The first file I opened in 2015 was for a man from a central African country. He had come to Canada after witnessing the murder of a member of his religious community by a man who worked in the office of the country’s President. He reported the shooting to the police, and named the shooter.
Later, he began receiving threatening calls – he would be put in jail, he would be killed, his family would be killed. He fled his country with the assistance of a human smuggler. He came to Canada with only the fraudulent documents provided by the smugglers. He was detained after he arrived, and was held at the Ottawa-Carleton Detention Centre. He was told he would be released if he could obtain identity documents. His cousin sent him his passport and his voter’s card. Unfortunately, while they were out of his hands, both documents were tampered with, and the Canada Border Services Agency would not consent to release him. He called his cousin again, only to learn that government officials had raided his house and all of his documents were seized. To his shock, he also learned that neighbours had found his wife dead in the bushes outside of their home. His three children had been placed separately in the care of family members. After learning this, the CBSA finally agreed to release him, after he’d already spent three weeks in jail with the local criminal population.
At his refugee hearing, he could only prove his identity with the altered passport, the voter’s card, and his word. None of these was enough for the Refugee Protection Division. His claim for refugee status was denied because he had not provided sufficient proof of his identity.
When he came to see me, he wanted to know what could be done. He was terrified of being sent back to his country. He told me he would surely be killed.
The only option for this client was to ask the Federal Court of Canada to review the decision, and, if it found any errors in reasoning behind the decision, to send it back to the Refugee Protection Division for a new hearing by a different Board Member. Though there is now a Refugee Appeal Division, at the time his refugee claim was filed, this option was not yet available.
I knew the Federal Court case would be difficult. A great deal of deference is given to Board Members of the Refugee Protection Division, especially for credibility determinations. Applying for an Application for Judicial Review is a two-step process. First, you file an Application for Leave – leave from the court to make your arguments in front of a judge. The chances of succeeding at this stage are less than 15%. For those cases where Leave is granted, the chances of success are higher (closer to 44%), but this very much depends on the Judge hearing the case.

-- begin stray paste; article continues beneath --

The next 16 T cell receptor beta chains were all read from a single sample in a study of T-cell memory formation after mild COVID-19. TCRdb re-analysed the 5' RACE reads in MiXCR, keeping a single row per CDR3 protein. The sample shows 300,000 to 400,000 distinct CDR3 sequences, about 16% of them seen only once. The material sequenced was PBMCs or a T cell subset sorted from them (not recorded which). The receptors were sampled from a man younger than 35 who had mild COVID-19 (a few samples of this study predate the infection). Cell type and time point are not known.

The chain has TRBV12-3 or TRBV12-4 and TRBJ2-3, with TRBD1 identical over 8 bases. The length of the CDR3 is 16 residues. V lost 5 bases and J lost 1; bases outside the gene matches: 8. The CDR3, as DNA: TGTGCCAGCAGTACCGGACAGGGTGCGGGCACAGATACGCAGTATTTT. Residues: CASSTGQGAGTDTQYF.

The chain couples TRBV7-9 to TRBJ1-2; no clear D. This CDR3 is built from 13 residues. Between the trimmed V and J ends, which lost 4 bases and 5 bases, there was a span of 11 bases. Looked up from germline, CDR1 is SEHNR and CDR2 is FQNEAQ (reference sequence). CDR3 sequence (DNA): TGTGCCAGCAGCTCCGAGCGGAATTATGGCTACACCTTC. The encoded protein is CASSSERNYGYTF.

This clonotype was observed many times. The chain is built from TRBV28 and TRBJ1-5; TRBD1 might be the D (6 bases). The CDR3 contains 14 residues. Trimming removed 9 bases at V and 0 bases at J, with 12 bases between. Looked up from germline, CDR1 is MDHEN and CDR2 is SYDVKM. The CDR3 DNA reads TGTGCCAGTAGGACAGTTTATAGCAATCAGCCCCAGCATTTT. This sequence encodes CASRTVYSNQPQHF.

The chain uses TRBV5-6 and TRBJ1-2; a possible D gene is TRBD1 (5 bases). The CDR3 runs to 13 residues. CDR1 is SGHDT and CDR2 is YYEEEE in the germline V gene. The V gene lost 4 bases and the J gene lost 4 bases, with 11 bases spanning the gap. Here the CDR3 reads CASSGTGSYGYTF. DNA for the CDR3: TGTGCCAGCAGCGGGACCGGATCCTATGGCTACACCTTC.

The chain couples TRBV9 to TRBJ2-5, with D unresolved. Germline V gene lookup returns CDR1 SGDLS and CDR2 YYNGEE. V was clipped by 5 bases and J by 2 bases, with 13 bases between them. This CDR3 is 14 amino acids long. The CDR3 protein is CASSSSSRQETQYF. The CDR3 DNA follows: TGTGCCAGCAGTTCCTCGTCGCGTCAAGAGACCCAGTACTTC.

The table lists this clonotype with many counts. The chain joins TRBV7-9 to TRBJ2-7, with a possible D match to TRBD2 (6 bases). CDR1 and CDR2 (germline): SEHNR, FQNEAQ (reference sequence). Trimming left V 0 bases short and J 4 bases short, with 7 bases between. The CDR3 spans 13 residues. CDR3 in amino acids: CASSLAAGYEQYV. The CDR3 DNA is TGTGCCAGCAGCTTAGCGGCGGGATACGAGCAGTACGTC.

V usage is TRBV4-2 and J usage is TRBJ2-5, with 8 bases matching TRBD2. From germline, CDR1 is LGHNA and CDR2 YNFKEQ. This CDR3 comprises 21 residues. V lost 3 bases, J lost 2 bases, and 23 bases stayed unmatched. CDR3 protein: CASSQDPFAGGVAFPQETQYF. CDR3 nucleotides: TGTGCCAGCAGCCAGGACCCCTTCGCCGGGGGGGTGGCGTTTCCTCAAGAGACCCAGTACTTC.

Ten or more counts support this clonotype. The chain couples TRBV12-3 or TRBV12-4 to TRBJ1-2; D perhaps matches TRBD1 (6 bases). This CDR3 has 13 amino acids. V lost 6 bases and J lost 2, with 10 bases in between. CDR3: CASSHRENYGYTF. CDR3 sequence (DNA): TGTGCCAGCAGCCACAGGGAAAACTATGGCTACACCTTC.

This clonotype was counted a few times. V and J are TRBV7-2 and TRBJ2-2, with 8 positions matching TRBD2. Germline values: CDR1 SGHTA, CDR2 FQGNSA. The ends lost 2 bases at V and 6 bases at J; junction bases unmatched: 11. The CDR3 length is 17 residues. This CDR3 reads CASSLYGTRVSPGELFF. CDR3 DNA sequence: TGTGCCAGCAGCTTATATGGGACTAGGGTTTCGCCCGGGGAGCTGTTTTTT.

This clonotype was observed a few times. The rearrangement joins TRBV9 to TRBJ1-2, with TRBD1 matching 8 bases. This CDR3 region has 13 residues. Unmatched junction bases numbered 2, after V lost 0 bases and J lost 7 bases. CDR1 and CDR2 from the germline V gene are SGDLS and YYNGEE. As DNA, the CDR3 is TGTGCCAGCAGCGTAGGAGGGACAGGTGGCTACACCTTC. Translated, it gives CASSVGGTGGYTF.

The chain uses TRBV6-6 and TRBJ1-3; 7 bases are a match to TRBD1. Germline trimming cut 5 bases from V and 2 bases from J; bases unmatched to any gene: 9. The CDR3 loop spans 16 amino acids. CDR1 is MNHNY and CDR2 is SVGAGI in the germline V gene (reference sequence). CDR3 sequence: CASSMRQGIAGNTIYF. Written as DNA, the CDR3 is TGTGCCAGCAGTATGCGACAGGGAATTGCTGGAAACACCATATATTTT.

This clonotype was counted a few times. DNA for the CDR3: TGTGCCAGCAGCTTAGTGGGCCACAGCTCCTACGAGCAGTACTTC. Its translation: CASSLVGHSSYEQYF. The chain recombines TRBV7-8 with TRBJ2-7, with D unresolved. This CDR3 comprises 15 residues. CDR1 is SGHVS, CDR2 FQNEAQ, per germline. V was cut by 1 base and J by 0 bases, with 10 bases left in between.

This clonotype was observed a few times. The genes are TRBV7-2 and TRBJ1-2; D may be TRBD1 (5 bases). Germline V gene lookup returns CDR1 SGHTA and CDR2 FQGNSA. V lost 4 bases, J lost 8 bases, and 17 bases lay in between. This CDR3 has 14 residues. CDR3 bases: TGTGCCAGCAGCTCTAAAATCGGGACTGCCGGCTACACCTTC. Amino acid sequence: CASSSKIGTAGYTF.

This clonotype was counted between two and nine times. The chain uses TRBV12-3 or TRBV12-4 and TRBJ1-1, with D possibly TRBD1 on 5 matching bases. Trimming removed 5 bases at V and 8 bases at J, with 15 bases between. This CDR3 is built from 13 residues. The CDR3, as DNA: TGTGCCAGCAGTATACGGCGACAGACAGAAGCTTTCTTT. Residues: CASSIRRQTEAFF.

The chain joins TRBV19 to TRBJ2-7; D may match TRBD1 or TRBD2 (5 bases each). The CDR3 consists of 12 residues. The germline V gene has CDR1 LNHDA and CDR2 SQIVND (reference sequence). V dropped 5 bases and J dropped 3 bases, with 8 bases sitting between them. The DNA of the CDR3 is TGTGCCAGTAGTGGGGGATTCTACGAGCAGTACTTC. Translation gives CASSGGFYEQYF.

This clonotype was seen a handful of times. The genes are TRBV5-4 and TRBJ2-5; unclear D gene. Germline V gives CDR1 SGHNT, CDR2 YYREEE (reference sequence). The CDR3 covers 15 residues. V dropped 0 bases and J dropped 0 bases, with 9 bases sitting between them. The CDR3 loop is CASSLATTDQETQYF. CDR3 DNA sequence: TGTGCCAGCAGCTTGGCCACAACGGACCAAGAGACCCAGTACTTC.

Unlike the new Refugee Appeal Division, all the Federal Court can do is order a new hearing. This means the refugee claimant must retell his story, bringing up all the bad memories again. He must also continue to prove that he has a continuing risk of persecution. Even though many years may have passed, he must still show that if returned to his country, he would be at risk.
My client was lucky. Last month, the Judge found in his favour. He found that:
[Since] the RPD did not make a general finding that the Applicant lacked credibility, it was therefore incumbent on the RPD to examine the Applicant's explanation for why he was unable to provide identification documents and the steps that he had taken to obtain them… The RPD's silence regarding the Applicant's efforts to obtain additional documentation suggest that it overlooked this evidence when arriving at its decision… The RPD also failed to consider whether the Applicant provided a reasonable explanation for why he was unable to produce documentation capable of establishing his identity. The RPD's decision in this case did not identify any inconsistencies, contradictions or implausibilities in the sworn evidence, and accordingly the presumption of truthfulness was not displaced for why he was unable to produce documentation capable of establishing his identity.
The Judge went further, chastising the Board Member:
Furthermore, this Court has repeatedly cautioned against drawing negative conclusions based on a refugee claimant's use of false documents to escape violence and persecution. It is not uncommon for claimants to flee a country with irregular documents…
So, my client will have another chance in front of another Board Member to explain why he is afraid to return to his country.
But when will that chance come? It takes over a year, and in some cases two, for new hearings to be scheduled for refugee claimants who have succeeded at the Federal Court. In the interim, he lives with the knowledge that he may still be deported. He cannot bring his children here to Canada until he succeeds in his claim, and they are growing up without him.
For refugees who arrived in Canada after the Refugee Appeal Division was available, a successful appeal can result in an immediate recognition of their refugee status, or their matter can be sent back for a new hearing. More than a quarter of appeals lead to a finding that the denial of the claim was based on an error on the part of the Refugee Protection Division.
The treatment of refugees by the Canadian government may be changing. This past week, our new Prime Minister Justin Trudeau announced his cabinet. Along with new faces came a new name for the government department responsible for immigration matters. It is now called Immigration, Refugees and Citizenship. Let’s hope that the addition of the word ‘refugees’ is more than just symbolic.